8. The combination as defined in claim .1 including an adjustable suction gas control in the flow path of suction gas for controlling the suction gas velocity in the duct structure, thereby to adjust the classification of lighter and heavier particles.

9. The combination of claim -1 including means to create reverse flow of flushing liquid within said cyclone and downwardly within the duct structure.

10. The combination of claim 1 in which said cascade surfaces are carried on metalic sheets each having generally horizontal and vertically staggered bends, each sheet carrying tabs projecting in interconnected overlapping relation at vertically spaced locations.

11. The combination of claim 1 including a transparent viewing plate acting to confine the duct interior at a side thereof.

12. In separator apparatus of the character described,

generally vertical duct structure having a first inlet and a first outlet to pass a stream of suction gas upwardly in the duct interior, the duct having a second inlet above the level of the first inlet to pass particles of material into the duct, the duct structure containing surfaces facing upwardly and sloping downwardly and laterally in cascade relation within the duct interior and defining a tortuous path for the suction gas and said particles to travel in such relation that heavier particles tend to drop downwardly in the duct cascading off said surfaces and lighter particles tend to rise in the duct, and means to create suction for drawing said gas stream upwardly through the duct via said first inlet and first outlet and to separate the lighter particles from the suction gas stream, said suction being applied to said second inlet from the duct interior, said duct structure having a second outlet below the level of the first outlet and laterally offset from the main path of suction gas flowing upwardly in the duct structure, the duct structure having gas venting for effecting a reduction in the upward velocity of suction gas in the ducting above the level of the second outlet so that a fraction of said lighter particles of relatively heavier weight may drop downwardly for ultimate escape through said second outlet.

13. In separator apparatus of the character described, generally vertical duct structure having a first inlet and a first outlet to pass a stream of suction gas upwardly in the duct interior, the duct having a second inlet above the level of the first inlet to pass particles of material into the duct, the duct structure containing surfaces facing upwardly and sloping downwardly and laterally in cascade relation within the duct interior and defining a tortuous path for the suction gas and said particles to travel in such relation that heavier particles tend to drop downwardly in the duct cascading otf said surfaces and lighter particles tend to rise in the duct, and means to create suction for drawing said gas stream upwardly through the duct via said first inlet and first outlet and to separate the lighter particles from the suction gas stream, said suction being applied to said second inlet from the duct interior, certain of said surfaces being defined by baflling arranged in vertical sequential relation within the duct interior to effect repeated division and recombination of the upwardly flowing suction gas stream, others of said surfaces being angled for directing the heavier particles to cascade downwardly and laterally onto said certain surfaces and to receive impingement of said heavier particles cascading olf said certain surfaces.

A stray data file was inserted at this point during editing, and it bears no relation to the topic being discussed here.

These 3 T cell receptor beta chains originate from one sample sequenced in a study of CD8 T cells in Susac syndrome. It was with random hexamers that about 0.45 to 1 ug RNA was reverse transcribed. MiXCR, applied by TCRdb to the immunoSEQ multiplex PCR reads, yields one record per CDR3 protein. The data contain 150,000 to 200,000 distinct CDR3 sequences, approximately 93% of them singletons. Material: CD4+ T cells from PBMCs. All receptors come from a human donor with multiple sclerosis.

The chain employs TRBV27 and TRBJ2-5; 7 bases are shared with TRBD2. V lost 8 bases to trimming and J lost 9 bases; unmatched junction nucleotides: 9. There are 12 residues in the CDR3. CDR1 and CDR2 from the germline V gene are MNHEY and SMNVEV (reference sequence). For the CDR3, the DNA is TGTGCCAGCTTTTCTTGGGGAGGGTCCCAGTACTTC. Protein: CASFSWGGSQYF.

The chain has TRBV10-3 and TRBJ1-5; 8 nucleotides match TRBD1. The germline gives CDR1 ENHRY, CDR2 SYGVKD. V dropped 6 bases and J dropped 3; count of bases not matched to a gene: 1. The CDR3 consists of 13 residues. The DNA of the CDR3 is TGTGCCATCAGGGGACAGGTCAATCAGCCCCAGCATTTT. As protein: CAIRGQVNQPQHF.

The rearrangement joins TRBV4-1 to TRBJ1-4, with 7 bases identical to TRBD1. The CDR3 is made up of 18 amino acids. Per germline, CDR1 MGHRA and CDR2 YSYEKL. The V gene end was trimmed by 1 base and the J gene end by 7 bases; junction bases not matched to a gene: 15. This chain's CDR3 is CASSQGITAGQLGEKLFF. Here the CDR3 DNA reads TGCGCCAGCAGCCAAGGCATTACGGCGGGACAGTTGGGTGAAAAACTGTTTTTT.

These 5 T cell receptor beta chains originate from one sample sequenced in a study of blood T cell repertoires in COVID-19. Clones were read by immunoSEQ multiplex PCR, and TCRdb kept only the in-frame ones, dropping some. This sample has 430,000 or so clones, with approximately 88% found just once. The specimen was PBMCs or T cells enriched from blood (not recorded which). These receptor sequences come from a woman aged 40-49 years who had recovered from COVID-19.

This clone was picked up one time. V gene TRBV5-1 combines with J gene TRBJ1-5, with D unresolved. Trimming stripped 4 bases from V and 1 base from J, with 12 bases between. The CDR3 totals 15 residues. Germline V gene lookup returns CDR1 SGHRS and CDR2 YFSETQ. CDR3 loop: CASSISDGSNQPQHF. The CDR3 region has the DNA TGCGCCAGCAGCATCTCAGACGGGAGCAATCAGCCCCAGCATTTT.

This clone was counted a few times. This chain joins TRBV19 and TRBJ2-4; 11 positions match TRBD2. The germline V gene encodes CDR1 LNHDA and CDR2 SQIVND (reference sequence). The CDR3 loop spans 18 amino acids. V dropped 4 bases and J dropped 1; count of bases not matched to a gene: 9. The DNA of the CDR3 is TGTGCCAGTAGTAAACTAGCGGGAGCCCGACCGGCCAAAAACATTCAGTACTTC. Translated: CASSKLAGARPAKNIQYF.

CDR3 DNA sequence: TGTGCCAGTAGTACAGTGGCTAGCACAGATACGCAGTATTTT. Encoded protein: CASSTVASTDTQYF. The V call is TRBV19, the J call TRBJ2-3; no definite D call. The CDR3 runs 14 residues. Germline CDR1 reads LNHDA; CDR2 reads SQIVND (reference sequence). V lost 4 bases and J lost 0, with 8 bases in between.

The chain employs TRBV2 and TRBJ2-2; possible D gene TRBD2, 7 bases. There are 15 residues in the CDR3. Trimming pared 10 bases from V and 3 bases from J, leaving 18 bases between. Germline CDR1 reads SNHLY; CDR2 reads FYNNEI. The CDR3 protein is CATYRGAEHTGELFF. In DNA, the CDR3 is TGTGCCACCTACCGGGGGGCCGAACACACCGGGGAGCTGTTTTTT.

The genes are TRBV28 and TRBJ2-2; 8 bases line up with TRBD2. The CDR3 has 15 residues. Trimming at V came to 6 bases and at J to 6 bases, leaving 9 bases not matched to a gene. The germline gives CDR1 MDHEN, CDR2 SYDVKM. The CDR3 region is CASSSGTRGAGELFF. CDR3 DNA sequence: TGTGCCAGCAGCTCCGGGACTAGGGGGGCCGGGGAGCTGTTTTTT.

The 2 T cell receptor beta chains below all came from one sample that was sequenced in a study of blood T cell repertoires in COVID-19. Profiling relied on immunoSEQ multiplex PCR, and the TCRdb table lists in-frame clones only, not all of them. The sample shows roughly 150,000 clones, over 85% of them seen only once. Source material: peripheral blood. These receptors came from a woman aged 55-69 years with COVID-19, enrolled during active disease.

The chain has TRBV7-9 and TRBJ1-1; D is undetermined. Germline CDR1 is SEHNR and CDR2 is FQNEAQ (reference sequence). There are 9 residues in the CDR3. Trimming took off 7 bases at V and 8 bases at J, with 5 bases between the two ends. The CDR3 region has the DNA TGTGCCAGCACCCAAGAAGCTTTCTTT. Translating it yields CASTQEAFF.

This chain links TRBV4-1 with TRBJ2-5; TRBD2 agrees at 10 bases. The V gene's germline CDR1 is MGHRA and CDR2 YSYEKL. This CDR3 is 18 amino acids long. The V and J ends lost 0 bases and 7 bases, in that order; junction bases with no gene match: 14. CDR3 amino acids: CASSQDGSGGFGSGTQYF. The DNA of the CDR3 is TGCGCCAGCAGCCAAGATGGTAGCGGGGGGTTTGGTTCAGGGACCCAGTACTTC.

'14. The combination of claim 13 in which said certain surfaces taper upwardly and said other surfaces taper downwardly.

15. In separator apparatus of the character described, generally vertical duct structure having a first inlet and a first outlet to pass a stream of suction gas upwardly in the duct interior, the duct having a second inlet above the level of the first inlet to pass particles of material into the duct, the duct structure containing surfaces facing upwardly in cascade relation within the duct interior and defining a tortuous path for the suction gas and said particles to travel in such relation that heavier particles tend to drop downwardly in the duct cascading off said surfaces and lighter particles tend to rise in the duct, means to create suction for drawing said gas stream through the duct outlet and to separate the lighter particles from the suction gas stream, certain of said surfaces being defined by baffles arranged in vertical sequential relation within the duct interior to effect repeated division and recombination of the upwardly flowing suction gas stream, others of said surfaces being angled for directing the heavier particles to cascade downwardly and laterally onto said certain surfaces and to receive impingement of said heavier particles cascading off said certain surfaces, and means to rotate said bafiles about a vertical axis.